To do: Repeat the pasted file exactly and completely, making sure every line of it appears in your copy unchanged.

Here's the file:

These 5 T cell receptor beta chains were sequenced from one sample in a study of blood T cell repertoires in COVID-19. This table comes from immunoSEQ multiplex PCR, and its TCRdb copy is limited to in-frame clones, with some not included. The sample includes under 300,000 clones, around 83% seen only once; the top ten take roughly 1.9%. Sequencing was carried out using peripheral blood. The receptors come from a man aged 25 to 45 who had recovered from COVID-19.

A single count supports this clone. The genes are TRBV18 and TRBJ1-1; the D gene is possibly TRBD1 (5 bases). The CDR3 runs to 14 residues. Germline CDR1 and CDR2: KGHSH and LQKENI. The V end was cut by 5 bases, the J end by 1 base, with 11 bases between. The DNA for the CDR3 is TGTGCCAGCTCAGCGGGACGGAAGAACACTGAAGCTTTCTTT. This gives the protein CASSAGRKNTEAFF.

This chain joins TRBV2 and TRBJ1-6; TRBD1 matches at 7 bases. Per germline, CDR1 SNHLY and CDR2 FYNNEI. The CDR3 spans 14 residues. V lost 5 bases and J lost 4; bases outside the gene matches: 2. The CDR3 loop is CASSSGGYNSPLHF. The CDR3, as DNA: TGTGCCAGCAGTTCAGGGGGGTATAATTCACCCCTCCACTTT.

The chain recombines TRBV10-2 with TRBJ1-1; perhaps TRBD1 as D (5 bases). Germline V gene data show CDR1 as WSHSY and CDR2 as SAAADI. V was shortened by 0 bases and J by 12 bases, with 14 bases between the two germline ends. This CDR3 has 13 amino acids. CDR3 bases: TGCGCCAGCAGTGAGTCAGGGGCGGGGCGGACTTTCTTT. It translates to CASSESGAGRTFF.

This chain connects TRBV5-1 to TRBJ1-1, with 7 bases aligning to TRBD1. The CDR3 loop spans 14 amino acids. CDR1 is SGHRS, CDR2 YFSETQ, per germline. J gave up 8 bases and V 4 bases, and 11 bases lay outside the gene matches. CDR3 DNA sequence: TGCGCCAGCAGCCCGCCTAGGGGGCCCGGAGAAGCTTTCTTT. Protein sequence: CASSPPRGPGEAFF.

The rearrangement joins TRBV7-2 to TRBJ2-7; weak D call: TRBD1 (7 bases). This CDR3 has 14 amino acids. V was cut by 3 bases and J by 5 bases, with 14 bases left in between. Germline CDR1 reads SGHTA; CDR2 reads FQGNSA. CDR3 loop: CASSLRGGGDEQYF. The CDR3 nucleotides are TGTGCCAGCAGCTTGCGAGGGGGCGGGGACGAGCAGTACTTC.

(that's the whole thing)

These 5 T cell receptor beta chains were sequenced from one sample in a study of blood T cell repertoires in COVID-19. This table comes from immunoSEQ multiplex PCR, and its TCRdb copy is limited to in-frame clones, with some not included. The sample includes under 300,000 clones, around 83% seen only once; the top ten take roughly 1.9%. Sequencing was carried out using peripheral blood. The receptors come from a man aged 25 to 45 who had recovered from COVID-19.

A single count supports this clone. The genes are TRBV18 and TRBJ1-1; the D gene is possibly TRBD1 (5 bases). The CDR3 runs to 14 residues. Germline CDR1 and CDR2: KGHSH and LQKENI. The V end was cut by 5 bases, the J end by 1 base, with 11 bases between. The DNA for the CDR3 is TGTGCCAGCTCAGCGGGACGGAAGAACACTGAAGCTTTCTTT. This gives the protein CASSAGRKNTEAFF.

This chain joins TRBV2 and TRBJ1-6; TRBD1 matches at 7 bases. Per germline, CDR1 SNHLY and CDR2 FYNNEI. The CDR3 spans 14 residues. V lost 5 bases and J lost 4; bases outside the gene matches: 2. The CDR3 loop is CASSSGGYNSPLHF. The CDR3, as DNA: TGTGCCAGCAGTTCAGGGGGGTATAATTCACCCCTCCACTTT.

The chain recombines TRBV10-2 with TRBJ1-1; perhaps TRBD1 as D (5 bases). Germline V gene data show CDR1 as WSHSY and CDR2 as SAAADI. V was shortened by 0 bases and J by 12 bases, with 14 bases between the two germline ends. This CDR3 has 13 amino acids. CDR3 bases: TGCGCCAGCAGTGAGTCAGGGGCGGGGCGGACTTTCTTT. It translates to CASSESGAGRTFF.

This chain connects TRBV5-1 to TRBJ1-1, with 7 bases aligning to TRBD1. The CDR3 loop spans 14 amino acids. CDR1 is SGHRS, CDR2 YFSETQ, per germline. J gave up 8 bases and V 4 bases, and 11 bases lay outside the gene matches. CDR3 DNA sequence: TGCGCCAGCAGCCCGCCTAGGGGGCCCGGAGAAGCTTTCTTT. Protein sequence: CASSPPRGPGEAFF.

The rearrangement joins TRBV7-2 to TRBJ2-7; weak D call: TRBD1 (7 bases). This CDR3 has 14 amino acids. V was cut by 3 bases and J by 5 bases, with 14 bases left in between. Germline CDR1 reads SGHTA; CDR2 reads FQGNSA. CDR3 loop: CASSLRGGGDEQYF. The CDR3 nucleotides are TGTGCCAGCAGCTTGCGAGGGGGCGGGGACGAGCAGTACTTC.